Adire, African indigenous textile
Your culture is your immune system- Marimba Ani
Adire is a Yoruba (Yoruba is a tribe in Nigeria) word which translates as tie and dye textile, the textile is popular in the Yoruba culture, variations of dyeing techniques are applied when creating Adire, such as “Adire Eleko” (hand-painting designs onto cloth with a cassava starch paste prior to dyeing), along with a style more suited to rapid mass production (using metal stencils cut from the sheets of tin that lined tea chests, using sewn raffia and/or tied sections, or folding the cloths repeatedly before tying or stitching them in place).
I was introduced to Adire at Eton primary school, Lagos Nigeria, at the age of five; it was part of the school’s curriculum to study indigenous art and craft. I was fascinated by the beautiful patterns and colors; moreover I was astonished by the history, culture and heritage of the Yoruba people attached to Adire textile.
Regrettably in our modern, the concept of Adire textile seems to be forgotten art. Fortunately for us and our lovely readers, Afrokanist magazine came across the beautiful God sent Allyson Davies, commonly known by her native Yorùbá name ‘Aina’ (meaning, a girl born with the umbilical cord around her neck), we couldn’t let her go, without an interview.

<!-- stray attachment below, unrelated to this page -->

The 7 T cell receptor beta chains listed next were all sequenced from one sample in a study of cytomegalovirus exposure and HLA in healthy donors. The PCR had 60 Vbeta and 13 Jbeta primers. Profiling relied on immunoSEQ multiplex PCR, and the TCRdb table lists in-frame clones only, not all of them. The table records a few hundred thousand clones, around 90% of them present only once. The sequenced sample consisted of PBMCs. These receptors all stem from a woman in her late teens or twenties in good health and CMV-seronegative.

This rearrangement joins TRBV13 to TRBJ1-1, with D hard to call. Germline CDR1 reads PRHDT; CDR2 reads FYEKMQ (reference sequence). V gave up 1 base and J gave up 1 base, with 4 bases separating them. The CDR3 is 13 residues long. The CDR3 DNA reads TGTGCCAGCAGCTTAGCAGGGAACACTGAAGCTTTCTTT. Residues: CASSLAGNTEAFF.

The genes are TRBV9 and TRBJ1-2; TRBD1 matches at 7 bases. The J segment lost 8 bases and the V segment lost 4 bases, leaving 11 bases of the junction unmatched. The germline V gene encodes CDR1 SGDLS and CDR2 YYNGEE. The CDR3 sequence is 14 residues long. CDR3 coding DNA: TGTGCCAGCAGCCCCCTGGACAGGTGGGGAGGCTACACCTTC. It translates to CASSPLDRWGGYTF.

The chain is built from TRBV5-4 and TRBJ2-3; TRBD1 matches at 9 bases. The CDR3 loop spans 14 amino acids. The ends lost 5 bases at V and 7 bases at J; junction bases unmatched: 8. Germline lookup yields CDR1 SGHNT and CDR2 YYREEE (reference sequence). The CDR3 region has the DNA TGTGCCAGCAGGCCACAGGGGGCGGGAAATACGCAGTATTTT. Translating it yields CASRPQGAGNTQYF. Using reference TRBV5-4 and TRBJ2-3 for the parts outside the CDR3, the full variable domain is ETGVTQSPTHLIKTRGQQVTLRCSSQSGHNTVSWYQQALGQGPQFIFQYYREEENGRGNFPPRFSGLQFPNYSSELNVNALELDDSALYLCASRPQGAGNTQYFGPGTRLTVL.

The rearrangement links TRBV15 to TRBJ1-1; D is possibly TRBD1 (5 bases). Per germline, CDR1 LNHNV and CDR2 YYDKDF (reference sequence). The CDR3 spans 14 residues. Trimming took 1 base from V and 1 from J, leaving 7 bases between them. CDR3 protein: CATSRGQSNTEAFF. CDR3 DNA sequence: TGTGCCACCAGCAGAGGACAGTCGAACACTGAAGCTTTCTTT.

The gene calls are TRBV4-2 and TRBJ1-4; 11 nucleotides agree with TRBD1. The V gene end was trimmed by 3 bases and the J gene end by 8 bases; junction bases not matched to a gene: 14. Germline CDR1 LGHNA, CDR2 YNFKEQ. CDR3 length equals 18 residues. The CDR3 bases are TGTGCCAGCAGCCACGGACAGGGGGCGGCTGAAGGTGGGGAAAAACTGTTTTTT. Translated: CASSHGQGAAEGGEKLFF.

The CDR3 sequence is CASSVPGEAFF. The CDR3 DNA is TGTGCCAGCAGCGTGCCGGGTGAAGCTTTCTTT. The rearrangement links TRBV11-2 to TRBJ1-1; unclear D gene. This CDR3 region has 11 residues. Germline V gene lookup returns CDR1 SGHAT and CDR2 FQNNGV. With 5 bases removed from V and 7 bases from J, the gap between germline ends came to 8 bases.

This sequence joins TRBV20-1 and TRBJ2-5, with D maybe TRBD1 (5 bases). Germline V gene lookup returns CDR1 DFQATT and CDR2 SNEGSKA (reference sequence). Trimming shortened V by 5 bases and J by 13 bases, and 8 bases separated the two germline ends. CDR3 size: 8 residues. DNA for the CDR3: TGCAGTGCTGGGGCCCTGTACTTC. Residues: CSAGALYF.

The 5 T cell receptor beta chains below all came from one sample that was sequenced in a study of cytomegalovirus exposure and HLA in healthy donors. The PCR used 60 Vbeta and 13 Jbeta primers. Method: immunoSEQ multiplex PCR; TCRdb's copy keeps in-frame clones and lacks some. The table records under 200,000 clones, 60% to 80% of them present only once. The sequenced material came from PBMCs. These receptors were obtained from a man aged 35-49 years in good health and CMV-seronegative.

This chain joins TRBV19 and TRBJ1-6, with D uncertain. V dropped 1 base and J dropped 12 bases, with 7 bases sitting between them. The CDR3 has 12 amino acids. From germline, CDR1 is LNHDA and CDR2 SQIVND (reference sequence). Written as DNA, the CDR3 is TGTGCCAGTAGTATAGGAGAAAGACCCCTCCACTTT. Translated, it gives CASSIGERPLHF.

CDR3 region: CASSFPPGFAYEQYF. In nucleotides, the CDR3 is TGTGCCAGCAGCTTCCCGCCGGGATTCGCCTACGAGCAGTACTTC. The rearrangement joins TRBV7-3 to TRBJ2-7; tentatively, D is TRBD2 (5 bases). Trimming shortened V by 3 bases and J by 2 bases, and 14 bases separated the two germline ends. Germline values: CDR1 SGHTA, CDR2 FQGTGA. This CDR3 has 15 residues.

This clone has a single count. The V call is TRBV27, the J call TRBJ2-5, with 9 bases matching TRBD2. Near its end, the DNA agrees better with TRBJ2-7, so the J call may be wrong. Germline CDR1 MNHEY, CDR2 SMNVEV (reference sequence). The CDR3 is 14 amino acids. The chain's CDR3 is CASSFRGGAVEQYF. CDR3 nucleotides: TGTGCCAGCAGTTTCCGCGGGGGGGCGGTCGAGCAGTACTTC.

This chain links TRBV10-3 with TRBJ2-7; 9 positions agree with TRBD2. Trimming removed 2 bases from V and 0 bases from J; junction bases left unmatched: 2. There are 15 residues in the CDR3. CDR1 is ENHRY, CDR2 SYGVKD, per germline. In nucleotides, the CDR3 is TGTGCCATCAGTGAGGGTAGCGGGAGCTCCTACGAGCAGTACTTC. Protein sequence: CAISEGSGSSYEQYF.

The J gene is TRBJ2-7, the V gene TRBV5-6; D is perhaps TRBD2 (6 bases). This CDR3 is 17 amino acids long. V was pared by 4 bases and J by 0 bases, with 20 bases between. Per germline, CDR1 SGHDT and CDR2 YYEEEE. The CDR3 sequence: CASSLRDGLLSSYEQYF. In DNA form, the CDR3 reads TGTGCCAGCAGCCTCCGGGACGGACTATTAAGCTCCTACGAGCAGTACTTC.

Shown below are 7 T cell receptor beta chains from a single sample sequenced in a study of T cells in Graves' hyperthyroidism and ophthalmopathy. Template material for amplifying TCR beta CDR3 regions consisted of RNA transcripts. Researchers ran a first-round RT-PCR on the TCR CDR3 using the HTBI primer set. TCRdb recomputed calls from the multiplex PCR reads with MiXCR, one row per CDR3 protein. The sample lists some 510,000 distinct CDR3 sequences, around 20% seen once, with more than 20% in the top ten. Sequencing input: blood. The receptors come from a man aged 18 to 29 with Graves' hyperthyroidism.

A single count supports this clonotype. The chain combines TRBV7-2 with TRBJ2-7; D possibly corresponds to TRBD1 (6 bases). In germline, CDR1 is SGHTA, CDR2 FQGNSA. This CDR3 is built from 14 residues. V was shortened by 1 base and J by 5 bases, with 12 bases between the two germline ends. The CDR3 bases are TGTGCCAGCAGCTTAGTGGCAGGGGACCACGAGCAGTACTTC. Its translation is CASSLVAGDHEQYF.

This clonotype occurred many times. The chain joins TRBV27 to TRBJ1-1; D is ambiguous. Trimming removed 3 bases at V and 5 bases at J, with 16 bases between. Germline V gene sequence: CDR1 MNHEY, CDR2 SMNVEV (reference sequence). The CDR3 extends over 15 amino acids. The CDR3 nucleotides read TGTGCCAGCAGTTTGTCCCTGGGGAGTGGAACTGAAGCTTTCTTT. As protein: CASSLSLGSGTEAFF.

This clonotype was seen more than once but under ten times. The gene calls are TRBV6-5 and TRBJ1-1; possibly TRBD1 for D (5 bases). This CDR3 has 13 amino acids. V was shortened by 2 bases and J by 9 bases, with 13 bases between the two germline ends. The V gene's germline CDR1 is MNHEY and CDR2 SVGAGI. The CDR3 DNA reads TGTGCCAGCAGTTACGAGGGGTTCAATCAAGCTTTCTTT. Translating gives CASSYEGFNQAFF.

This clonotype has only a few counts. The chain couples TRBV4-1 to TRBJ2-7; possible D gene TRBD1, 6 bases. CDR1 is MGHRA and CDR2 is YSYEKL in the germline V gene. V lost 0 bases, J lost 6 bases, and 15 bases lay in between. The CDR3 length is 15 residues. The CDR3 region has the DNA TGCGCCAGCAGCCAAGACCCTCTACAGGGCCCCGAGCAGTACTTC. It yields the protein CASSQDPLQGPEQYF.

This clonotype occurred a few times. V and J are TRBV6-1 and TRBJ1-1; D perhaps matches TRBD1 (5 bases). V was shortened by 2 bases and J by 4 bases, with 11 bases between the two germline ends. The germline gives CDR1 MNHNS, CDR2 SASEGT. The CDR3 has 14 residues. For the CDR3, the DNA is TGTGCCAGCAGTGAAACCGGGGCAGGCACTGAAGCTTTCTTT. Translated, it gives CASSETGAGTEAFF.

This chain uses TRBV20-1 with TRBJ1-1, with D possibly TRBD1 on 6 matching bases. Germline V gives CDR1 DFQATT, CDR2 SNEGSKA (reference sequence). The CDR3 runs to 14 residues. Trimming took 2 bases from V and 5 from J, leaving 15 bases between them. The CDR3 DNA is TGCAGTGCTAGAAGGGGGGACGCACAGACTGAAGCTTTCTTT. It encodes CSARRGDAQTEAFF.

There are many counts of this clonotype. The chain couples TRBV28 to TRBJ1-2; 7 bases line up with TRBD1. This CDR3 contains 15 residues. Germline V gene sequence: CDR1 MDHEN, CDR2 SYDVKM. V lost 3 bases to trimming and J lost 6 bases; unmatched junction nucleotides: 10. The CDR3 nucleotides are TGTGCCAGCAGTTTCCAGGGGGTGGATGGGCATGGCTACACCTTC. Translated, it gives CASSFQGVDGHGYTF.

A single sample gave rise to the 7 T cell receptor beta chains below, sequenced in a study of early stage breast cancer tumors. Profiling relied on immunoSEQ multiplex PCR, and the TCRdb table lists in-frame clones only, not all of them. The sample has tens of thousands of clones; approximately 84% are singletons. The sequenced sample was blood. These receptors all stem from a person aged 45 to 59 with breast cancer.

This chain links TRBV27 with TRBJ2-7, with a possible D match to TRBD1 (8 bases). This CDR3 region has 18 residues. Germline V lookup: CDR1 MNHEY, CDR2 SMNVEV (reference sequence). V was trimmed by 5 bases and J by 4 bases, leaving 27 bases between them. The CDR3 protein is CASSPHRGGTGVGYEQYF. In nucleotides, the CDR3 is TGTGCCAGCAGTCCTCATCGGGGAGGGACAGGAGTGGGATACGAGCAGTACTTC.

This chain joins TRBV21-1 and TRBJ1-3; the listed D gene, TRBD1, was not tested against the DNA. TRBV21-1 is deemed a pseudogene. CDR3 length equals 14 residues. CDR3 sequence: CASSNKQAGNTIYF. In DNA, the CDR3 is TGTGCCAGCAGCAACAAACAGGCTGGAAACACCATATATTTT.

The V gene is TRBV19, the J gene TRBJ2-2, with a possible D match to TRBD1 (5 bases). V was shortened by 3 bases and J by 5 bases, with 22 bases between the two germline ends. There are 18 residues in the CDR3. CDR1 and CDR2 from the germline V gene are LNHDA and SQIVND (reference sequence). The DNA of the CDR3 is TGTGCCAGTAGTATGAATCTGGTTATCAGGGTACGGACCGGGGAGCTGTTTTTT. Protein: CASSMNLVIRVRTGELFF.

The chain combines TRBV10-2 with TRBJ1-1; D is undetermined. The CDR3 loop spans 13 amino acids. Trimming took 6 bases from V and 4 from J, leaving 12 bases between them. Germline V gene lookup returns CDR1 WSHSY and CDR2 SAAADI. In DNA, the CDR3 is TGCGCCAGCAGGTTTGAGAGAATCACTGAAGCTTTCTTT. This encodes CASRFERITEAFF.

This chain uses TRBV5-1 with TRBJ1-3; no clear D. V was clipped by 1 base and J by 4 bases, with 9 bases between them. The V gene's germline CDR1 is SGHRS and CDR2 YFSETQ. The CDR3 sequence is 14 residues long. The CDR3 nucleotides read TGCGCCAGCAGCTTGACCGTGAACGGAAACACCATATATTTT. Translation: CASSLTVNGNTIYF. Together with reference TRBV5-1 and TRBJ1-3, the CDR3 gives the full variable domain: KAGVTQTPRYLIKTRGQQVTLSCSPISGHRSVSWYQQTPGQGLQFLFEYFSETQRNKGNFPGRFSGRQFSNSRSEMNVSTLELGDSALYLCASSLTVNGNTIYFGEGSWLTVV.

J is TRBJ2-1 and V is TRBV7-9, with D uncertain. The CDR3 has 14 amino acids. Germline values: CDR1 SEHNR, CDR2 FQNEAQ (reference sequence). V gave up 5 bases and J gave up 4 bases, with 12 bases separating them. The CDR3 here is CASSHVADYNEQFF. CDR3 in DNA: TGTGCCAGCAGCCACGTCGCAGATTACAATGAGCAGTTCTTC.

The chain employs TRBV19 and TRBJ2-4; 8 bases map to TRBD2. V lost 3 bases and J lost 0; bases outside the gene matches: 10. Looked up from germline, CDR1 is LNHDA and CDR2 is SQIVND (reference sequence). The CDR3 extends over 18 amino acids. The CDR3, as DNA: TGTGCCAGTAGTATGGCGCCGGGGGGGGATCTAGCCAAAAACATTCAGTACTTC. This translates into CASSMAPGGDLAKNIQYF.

Aina is a textile artist and art consultant for the Nike Art Centre; the largest gallery in West Africa (as featured on CNN). Born in Osun state, Nigeria, to a Welsh father and Yoruba mother, Aina has always been intrigued by the fusion of different cultures.
During her three years of managing the Nike Art Centre, Aina organised team building and creative art workshops for MNCs such as Shell, Chevron, General Electric, Schlumberger and the likes. The aim was to promote Nigerian arts and introduce new expatriate employees to Nigerian culture through dance, textile, drumming, crafts, painting, bead making and clay work. After few years of working with the gallery, she quickly realised that there was a need for producers and sellers to document the much sought after information on art and textiles. As African Art was on the rise, there was increasing interest and attention to what makes the African Art so unique.
This was the driving force behind her recent publication ‘Storytelling Through Adire,’ a book on the meanings of indigenous textiles of Nigeria, now commonly found within artworks and modern fashion. Presently, Aina is studying for her Masters in International Marketing Management at the University of Surrey, and is eager and passionate about developing new expressions that reflect the current generation. She is currently working on a project, which aims to engage Nigerian youth in indigenous textiles by developing symbols that reflect the unique values, meanings and affairs of Nigeria’s Gen Y segment.
Afrokanist magazine celebrates you, Aina for your remarkable and exceptional creative initiative.